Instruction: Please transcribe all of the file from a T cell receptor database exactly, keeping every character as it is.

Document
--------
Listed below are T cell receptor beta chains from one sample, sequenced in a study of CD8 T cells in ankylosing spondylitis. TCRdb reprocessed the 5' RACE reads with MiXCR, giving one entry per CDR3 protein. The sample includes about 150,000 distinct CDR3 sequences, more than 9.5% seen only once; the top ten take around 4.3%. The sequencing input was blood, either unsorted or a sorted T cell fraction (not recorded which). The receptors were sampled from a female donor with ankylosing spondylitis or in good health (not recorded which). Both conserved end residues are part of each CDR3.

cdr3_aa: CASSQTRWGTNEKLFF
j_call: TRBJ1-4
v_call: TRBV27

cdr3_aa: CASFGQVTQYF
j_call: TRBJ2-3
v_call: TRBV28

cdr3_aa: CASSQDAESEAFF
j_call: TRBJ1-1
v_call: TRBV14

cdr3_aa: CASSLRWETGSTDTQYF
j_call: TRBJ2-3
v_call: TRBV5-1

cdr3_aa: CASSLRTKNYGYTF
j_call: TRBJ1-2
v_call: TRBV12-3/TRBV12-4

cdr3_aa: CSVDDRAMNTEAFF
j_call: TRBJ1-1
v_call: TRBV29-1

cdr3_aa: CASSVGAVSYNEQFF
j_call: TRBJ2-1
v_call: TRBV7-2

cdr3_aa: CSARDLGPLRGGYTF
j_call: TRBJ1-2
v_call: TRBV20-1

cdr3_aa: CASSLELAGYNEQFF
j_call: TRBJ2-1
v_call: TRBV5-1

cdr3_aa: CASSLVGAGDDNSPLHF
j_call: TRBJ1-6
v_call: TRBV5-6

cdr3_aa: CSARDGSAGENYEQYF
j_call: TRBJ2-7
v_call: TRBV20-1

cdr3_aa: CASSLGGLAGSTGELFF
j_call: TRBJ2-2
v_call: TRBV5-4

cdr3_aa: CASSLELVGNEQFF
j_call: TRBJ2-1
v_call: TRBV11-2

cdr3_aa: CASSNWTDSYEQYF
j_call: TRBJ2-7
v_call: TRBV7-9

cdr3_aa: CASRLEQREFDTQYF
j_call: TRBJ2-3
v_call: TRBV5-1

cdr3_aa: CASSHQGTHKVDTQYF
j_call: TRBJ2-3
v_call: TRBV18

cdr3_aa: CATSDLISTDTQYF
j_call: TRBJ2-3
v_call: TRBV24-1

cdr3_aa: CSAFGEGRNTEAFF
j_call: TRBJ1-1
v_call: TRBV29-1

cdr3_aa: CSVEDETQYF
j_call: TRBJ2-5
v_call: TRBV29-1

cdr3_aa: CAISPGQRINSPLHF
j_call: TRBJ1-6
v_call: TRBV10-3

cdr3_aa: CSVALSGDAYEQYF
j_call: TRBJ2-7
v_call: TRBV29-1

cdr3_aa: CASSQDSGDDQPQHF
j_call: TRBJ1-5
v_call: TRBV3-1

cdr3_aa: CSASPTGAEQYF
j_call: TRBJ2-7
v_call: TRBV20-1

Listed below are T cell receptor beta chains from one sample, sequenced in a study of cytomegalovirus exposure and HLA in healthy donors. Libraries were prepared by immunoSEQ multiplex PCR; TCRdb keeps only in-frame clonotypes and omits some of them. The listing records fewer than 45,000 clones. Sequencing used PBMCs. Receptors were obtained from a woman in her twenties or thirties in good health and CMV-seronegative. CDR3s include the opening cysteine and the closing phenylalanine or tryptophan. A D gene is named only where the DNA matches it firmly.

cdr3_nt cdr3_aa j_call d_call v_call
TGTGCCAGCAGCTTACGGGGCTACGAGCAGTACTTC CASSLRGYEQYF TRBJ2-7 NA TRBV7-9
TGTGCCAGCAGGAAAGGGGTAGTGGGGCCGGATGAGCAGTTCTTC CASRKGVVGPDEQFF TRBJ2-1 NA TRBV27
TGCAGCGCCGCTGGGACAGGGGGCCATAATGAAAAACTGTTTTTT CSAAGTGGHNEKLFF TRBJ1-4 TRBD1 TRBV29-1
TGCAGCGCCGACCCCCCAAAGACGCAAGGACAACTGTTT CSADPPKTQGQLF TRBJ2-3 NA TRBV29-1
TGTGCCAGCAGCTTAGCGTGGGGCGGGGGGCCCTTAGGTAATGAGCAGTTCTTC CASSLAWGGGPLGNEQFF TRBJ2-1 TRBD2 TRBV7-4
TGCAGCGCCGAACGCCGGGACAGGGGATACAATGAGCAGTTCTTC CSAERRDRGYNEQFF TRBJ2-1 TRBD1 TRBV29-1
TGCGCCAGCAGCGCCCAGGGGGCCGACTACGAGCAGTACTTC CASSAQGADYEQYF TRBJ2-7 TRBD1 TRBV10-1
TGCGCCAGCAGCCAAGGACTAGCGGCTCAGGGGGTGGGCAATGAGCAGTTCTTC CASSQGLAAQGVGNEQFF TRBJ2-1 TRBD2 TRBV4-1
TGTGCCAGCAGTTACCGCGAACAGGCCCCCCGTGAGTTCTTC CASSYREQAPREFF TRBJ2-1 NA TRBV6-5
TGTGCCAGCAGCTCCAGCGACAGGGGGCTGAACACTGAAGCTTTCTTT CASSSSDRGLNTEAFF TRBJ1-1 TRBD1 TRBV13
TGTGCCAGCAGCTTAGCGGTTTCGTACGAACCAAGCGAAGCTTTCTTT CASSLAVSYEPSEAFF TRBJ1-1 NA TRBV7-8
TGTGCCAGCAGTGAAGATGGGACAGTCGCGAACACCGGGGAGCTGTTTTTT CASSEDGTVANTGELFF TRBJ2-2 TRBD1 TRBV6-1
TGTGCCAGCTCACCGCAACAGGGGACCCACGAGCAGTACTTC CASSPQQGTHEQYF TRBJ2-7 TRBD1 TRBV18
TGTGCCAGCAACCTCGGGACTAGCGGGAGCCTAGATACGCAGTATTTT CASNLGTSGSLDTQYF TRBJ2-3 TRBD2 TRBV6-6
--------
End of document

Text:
Listed below are T cell receptor beta chains from one sample, sequenced in a study of CD8 T cells in ankylosing spondylitis. TCRdb reprocessed the 5' RACE reads with MiXCR, giving one entry per CDR3 protein. The sample includes about 150,000 distinct CDR3 sequences, more than 9.5% seen only once; the top ten take around 4.3%. The sequencing input was blood, either unsorted or a sorted T cell fraction (not recorded which). The receptors were sampled from a female donor with ankylosing spondylitis or in good health (not recorded which). Both conserved end residues are part of each CDR3.

cdr3_aa: CASSQTRWGTNEKLFF
j_call: TRBJ1-4
v_call: TRBV27

cdr3_aa: CASFGQVTQYF
j_call: TRBJ2-3
v_call: TRBV28

cdr3_aa: CASSQDAESEAFF
j_call: TRBJ1-1
v_call: TRBV14

cdr3_aa: CASSLRWETGSTDTQYF
j_call: TRBJ2-3
v_call: TRBV5-1

cdr3_aa: CASSLRTKNYGYTF
j_call: TRBJ1-2
v_call: TRBV12-3/TRBV12-4

cdr3_aa: CSVDDRAMNTEAFF
j_call: TRBJ1-1
v_call: TRBV29-1

cdr3_aa: CASSVGAVSYNEQFF
j_call: TRBJ2-1
v_call: TRBV7-2

cdr3_aa: CSARDLGPLRGGYTF
j_call: TRBJ1-2
v_call: TRBV20-1

cdr3_aa: CASSLELAGYNEQFF
j_call: TRBJ2-1
v_call: TRBV5-1

cdr3_aa: CASSLVGAGDDNSPLHF
j_call: TRBJ1-6
v_call: TRBV5-6

cdr3_aa: CSARDGSAGENYEQYF
j_call: TRBJ2-7
v_call: TRBV20-1

cdr3_aa: CASSLGGLAGSTGELFF
j_call: TRBJ2-2
v_call: TRBV5-4

cdr3_aa: CASSLELVGNEQFF
j_call: TRBJ2-1
v_call: TRBV11-2

cdr3_aa: CASSNWTDSYEQYF
j_call: TRBJ2-7
v_call: TRBV7-9

cdr3_aa: CASRLEQREFDTQYF
j_call: TRBJ2-3
v_call: TRBV5-1

cdr3_aa: CASSHQGTHKVDTQYF
j_call: TRBJ2-3
v_call: TRBV18

cdr3_aa: CATSDLISTDTQYF
j_call: TRBJ2-3
v_call: TRBV24-1

cdr3_aa: CSAFGEGRNTEAFF
j_call: TRBJ1-1
v_call: TRBV29-1

cdr3_aa: CSVEDETQYF
j_call: TRBJ2-5
v_call: TRBV29-1

cdr3_aa: CAISPGQRINSPLHF
j_call: TRBJ1-6
v_call: TRBV10-3

cdr3_aa: CSVALSGDAYEQYF
j_call: TRBJ2-7
v_call: TRBV29-1

cdr3_aa: CASSQDSGDDQPQHF
j_call: TRBJ1-5
v_call: TRBV3-1

cdr3_aa: CSASPTGAEQYF
j_call: TRBJ2-7
v_call: TRBV20-1

Listed below are T cell receptor beta chains from one sample, sequenced in a study of cytomegalovirus exposure and HLA in healthy donors. Libraries were prepared by immunoSEQ multiplex PCR; TCRdb keeps only in-frame clonotypes and omits some of them. The listing records fewer than 45,000 clones. Sequencing used PBMCs. Receptors were obtained from a woman in her twenties or thirties in good health and CMV-seronegative. CDR3s include the opening cysteine and the closing phenylalanine or tryptophan. A D gene is named only where the DNA matches it firmly.

cdr3_nt cdr3_aa j_call d_call v_call
TGTGCCAGCAGCTTACGGGGCTACGAGCAGTACTTC CASSLRGYEQYF TRBJ2-7 NA TRBV7-9
TGTGCCAGCAGGAAAGGGGTAGTGGGGCCGGATGAGCAGTTCTTC CASRKGVVGPDEQFF TRBJ2-1 NA TRBV27
TGCAGCGCCGCTGGGACAGGGGGCCATAATGAAAAACTGTTTTTT CSAAGTGGHNEKLFF TRBJ1-4 TRBD1 TRBV29-1
TGCAGCGCCGACCCCCCAAAGACGCAAGGACAACTGTTT CSADPPKTQGQLF TRBJ2-3 NA TRBV29-1
TGTGCCAGCAGCTTAGCGTGGGGCGGGGGGCCCTTAGGTAATGAGCAGTTCTTC CASSLAWGGGPLGNEQFF TRBJ2-1 TRBD2 TRBV7-4
TGCAGCGCCGAACGCCGGGACAGGGGATACAATGAGCAGTTCTTC CSAERRDRGYNEQFF TRBJ2-1 TRBD1 TRBV29-1
TGCGCCAGCAGCGCCCAGGGGGCCGACTACGAGCAGTACTTC CASSAQGADYEQYF TRBJ2-7 TRBD1 TRBV10-1
TGCGCCAGCAGCCAAGGACTAGCGGCTCAGGGGGTGGGCAATGAGCAGTTCTTC CASSQGLAAQGVGNEQFF TRBJ2-1 TRBD2 TRBV4-1
TGTGCCAGCAGTTACCGCGAACAGGCCCCCCGTGAGTTCTTC CASSYREQAPREFF TRBJ2-1 NA TRBV6-5
TGTGCCAGCAGCTCCAGCGACAGGGGGCTGAACACTGAAGCTTTCTTT CASSSSDRGLNTEAFF TRBJ1-1 TRBD1 TRBV13
TGTGCCAGCAGCTTAGCGGTTTCGTACGAACCAAGCGAAGCTTTCTTT CASSLAVSYEPSEAFF TRBJ1-1 NA TRBV7-8
TGTGCCAGCAGTGAAGATGGGACAGTCGCGAACACCGGGGAGCTGTTTTTT CASSEDGTVANTGELFF TRBJ2-2 TRBD1 TRBV6-1
TGTGCCAGCTCACCGCAACAGGGGACCCACGAGCAGTACTTC CASSPQQGTHEQYF TRBJ2-7 TRBD1 TRBV18
TGTGCCAGCAACCTCGGGACTAGCGGGAGCCTAGATACGCAGTATTTT CASNLGTSGSLDTQYF TRBJ2-3 TRBD2 TRBV6-6